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March 05, 2024

Past U.S. treasurer, America 250 Chair Rios talks women's history, USA at 250 in ABA Speaker Series

CHICAGO, March 5, 2024 — As the nation engages in a celebration of women's history, visibility and leadership, the American Bar Association's Presidential Speaker Series illuminates these themes with a special program dedicated to Women’s History Month. Renowned for her advocacy and leadership, Rosie Rios, former U.S. treasurer and chair of the United States Semiquincentennial Commission, will be featured in an enlightening discussion on the indispensable role of women in our nation's history and the upcoming 250th anniversary celebrations.

Entitled “America’s 250th Anniversary and the Contributions of Women: Past, Present and Future,” the talk is set to be a standout in the series.

Rios, a trailblazer in government and advocacy for women's visibility in U.S. history, will be interviewed by Frédérique Irwin, president and CEO of the National Women’s History Museum. The program, co-sponsored by the ABA Commission on Women in the Profession and the National Women’s History Museum, can be viewed online at 3 p.m. EST on Thursday, March 7. No advance registration is required.

Their dialogue will delve into the crucial contributions of women throughout America's history, highlighting the journey of women's increasing prominence and the impact of their advancements on national development. Rios will also outline plans for the upcoming 250th anniversary of the United States, emphasizing the commemoration of women's roles in the nation's evolution.

Rios, distinguished by her tenure as the 43rd treasurer of the United States, has been a driving force in advocating for the recognition of women’s historical contributions. She led the groundbreaking initiative to feature a woman's portrait on U.S. currency for the first time in over a century. Appointed by President Joe Biden, Rios now serves as the chair of America 250, the United States Congressional Commission orchestrating the nation’s 250th anniversary celebrations. Her career also includes pivotal leadership as CEO of the Bureau of Engraving and Printing and the U.S. Mint, including Fort Knox. Currently, she is the CEO of Red River Associates, an investment management consulting firm.

Irwin, current president and CEO of the National Women’s History Museum, brings a rich history of advocacy for women to this dialogue. Her background includes managing high-level partnerships at the Sorenson Impact Center, furthering equity in education and entrepreneurship, and founding Her Corner, where she empowered women business owners to expand their ventures.

The ABA Presidential Speaker Series, an initiative of ABA President Mary Smith, is a collection of diverse virtual conversations with globally recognized figures, spotlighting trailblazers and thinkers shaping our collective future. Under the theme “Lifting Our Voices, Charting the Future,” these fireside chats promote dialogue, civility and exposure to diverse viewpoints, innovative ideas and career insights.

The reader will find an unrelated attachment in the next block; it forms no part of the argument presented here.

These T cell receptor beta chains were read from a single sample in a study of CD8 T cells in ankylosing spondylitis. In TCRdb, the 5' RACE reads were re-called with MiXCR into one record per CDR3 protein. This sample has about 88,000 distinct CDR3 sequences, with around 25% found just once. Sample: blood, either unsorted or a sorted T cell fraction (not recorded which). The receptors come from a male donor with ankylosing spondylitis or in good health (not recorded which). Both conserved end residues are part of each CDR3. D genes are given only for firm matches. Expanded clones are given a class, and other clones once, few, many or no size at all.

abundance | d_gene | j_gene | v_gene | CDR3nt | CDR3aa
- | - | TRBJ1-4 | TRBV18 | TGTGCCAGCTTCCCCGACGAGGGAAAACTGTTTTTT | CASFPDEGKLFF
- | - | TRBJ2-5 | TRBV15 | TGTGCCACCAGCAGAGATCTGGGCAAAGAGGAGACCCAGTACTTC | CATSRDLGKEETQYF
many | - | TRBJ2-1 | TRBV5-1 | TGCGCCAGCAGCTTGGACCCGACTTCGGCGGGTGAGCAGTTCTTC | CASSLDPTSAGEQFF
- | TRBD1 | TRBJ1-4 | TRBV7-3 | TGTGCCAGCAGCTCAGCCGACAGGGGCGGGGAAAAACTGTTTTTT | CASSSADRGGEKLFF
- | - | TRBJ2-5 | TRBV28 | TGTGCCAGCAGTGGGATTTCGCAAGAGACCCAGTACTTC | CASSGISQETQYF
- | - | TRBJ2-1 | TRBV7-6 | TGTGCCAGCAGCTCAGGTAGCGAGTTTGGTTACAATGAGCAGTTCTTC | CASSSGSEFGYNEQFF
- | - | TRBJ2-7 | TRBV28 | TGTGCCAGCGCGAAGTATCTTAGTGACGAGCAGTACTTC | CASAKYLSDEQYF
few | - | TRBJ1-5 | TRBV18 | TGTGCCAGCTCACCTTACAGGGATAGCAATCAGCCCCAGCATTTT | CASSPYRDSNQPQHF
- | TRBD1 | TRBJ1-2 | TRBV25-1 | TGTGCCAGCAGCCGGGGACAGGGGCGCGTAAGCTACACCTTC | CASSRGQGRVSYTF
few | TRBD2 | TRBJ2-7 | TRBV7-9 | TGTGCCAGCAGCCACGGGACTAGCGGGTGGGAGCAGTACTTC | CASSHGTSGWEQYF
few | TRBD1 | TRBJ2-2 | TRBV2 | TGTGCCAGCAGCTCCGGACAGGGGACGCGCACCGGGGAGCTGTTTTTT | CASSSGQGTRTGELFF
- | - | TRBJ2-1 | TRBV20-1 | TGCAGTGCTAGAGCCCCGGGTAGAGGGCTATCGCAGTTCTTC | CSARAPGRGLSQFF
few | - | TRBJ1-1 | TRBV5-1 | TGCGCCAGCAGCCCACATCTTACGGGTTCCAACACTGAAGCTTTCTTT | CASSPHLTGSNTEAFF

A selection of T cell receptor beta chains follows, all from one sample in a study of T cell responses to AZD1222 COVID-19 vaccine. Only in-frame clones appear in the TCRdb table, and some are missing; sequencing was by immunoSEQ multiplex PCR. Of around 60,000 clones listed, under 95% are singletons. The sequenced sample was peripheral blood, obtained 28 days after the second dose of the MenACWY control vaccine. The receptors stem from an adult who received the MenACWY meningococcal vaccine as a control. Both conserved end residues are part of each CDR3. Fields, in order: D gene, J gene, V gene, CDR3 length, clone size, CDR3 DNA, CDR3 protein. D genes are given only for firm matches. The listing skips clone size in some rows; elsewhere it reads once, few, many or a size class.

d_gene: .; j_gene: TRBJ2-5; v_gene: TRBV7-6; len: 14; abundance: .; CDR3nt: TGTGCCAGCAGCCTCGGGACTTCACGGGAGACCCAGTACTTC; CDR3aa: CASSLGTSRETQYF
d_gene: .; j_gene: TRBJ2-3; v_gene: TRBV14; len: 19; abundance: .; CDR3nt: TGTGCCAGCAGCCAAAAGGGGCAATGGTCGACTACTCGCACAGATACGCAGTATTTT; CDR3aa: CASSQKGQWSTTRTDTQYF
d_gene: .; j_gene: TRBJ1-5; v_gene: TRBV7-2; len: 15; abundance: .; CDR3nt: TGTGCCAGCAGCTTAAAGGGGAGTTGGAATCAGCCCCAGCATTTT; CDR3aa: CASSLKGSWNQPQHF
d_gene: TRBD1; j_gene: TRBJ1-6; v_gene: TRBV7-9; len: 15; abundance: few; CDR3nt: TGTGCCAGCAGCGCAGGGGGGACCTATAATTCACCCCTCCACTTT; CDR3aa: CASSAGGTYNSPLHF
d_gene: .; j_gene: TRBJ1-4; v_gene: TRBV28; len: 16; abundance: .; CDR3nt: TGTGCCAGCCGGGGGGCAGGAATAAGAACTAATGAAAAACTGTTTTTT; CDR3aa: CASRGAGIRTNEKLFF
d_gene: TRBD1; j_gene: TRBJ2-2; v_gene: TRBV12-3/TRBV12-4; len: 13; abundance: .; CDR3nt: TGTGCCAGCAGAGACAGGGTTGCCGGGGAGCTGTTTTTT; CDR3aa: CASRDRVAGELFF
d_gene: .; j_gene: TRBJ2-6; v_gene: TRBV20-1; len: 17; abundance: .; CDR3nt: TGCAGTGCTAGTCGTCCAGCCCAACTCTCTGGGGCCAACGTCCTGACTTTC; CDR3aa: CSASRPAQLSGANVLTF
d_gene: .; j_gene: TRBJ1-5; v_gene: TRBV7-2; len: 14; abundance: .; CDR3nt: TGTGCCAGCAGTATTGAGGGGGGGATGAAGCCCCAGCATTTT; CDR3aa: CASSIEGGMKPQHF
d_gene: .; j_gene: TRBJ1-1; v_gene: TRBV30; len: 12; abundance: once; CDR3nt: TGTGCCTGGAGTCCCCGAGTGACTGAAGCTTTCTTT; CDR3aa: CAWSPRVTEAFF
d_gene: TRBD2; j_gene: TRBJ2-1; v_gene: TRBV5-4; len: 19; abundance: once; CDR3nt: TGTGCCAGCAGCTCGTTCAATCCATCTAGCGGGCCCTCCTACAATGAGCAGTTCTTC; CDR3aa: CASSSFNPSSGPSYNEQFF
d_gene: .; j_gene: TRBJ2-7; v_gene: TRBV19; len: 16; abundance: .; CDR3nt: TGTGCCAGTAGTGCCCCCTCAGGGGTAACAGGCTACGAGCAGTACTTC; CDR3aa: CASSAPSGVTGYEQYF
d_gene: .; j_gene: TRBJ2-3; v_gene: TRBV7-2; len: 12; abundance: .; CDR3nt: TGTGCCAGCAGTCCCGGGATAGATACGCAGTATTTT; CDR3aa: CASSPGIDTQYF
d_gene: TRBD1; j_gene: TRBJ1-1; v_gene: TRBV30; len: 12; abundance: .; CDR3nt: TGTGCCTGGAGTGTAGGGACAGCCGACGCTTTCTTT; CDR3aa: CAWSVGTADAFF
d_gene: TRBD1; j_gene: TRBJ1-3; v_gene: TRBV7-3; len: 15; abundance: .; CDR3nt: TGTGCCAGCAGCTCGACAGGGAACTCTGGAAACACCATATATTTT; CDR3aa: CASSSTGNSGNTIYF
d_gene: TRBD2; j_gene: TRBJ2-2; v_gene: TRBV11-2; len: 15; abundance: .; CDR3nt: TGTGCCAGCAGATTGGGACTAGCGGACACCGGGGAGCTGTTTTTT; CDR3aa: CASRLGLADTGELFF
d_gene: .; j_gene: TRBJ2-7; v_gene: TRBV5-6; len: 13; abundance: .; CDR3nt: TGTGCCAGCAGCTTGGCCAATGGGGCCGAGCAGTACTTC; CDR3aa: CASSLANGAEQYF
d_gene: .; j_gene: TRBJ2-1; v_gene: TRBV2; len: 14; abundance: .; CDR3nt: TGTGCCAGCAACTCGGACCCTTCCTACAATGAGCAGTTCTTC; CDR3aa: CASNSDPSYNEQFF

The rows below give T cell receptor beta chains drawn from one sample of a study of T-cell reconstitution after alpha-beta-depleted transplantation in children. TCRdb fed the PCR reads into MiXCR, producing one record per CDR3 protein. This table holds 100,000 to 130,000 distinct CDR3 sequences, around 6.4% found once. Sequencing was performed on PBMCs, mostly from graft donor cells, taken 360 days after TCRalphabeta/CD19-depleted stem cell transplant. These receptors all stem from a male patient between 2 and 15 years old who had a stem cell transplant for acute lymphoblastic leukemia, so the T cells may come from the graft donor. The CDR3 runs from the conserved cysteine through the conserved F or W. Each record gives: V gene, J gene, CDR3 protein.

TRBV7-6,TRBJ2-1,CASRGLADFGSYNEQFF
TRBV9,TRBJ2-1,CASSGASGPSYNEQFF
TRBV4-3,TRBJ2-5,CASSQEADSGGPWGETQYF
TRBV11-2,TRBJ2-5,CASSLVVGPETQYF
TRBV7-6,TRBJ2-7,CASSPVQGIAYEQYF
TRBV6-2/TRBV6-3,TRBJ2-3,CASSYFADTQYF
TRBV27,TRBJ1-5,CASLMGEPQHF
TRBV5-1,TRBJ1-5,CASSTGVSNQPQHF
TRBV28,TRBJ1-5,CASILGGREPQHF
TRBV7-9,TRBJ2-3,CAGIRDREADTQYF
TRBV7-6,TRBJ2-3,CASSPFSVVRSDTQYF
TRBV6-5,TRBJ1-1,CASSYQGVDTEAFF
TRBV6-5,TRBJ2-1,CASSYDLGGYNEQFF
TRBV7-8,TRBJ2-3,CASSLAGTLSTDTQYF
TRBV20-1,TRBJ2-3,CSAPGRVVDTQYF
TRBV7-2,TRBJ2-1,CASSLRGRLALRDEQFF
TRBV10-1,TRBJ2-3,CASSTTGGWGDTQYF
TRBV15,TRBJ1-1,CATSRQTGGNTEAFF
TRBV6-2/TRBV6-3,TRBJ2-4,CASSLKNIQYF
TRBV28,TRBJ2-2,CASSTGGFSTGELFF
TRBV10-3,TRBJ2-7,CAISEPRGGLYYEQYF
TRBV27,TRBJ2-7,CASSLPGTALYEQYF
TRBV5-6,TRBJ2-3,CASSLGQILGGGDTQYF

Previous episodes featured Ivo H. Daalder, former U.S. ambassador to NATO and current chief executive officer of the Chicago Council on Global Affairs (view here); civil rights icon Dolores Huerta (view here); Native American women “firsts” including Secretary of the Interior Deb Haaland (view here); experts on artificial intelligence from the ABA Task Force on Law and Artificial Intelligence on how AI will affect the legal landscape (view here); Martin Scorsese, Academy Award-winning director, producer and screenwriter and director of the new film, “Killers of the Flower Moon,” along with Chief Geoffrey Standing Bear, principal chief of the Osage Nation (view here); former Secretary of Homeland Security Jeh Charles Johnson and former federal judge J. Michael Luttig, co-chairs of the ABA Task Force for American Democracy, discussing “Democracy in Peril” (view here); and former Merck CEO Kenneth Frazier and former American Express CEO Kenneth Chenault discussing the “Business of Democracy” in a special Black History Month program (view here).

Future speakers in the series will include:

  • “The Tulsa Race Massacre and Where Do We Go From Here?” featuring one of the last two survivors of the 1921 Tulsa Race Massacre, Lessie “Mother Randle” Benningfield Randle, who is 109 years old, along with her counsels, Damario Solomon-Simmons, managing partner at Solomon Simmons Law and founder and chair of Justice for Greenwood; Michael Swartz, partner at Schulte, Roth & Zable and member of the executive committee of the board of the Lawyers’ Committee for Civil Rights Under Law; and Professor Eric Miller, LMU Loyola Law School Anti-Racism Center. The program will be moderated by Areva Martin, CNN contributor, civil rights attorney and best-selling author. The Tulsa Race Massacre was a two-day massacre that took place between May 31 and June 1, 1921, when mobs of white residents attacked Black residents and destroyed homes and businesses in the Greenwood District in Tulsa, Oklahoma. Panelists will discuss the fight for compensation more than 100 years later and the long, arduous journey to achieve justice that remains elusive. (March 28, 3 p.m. EDT)

Additional programs will be announced. To introduce the series, this and other initial installments will be free to ABA members and the public. More information on the Presidential Speaker Series can be found at

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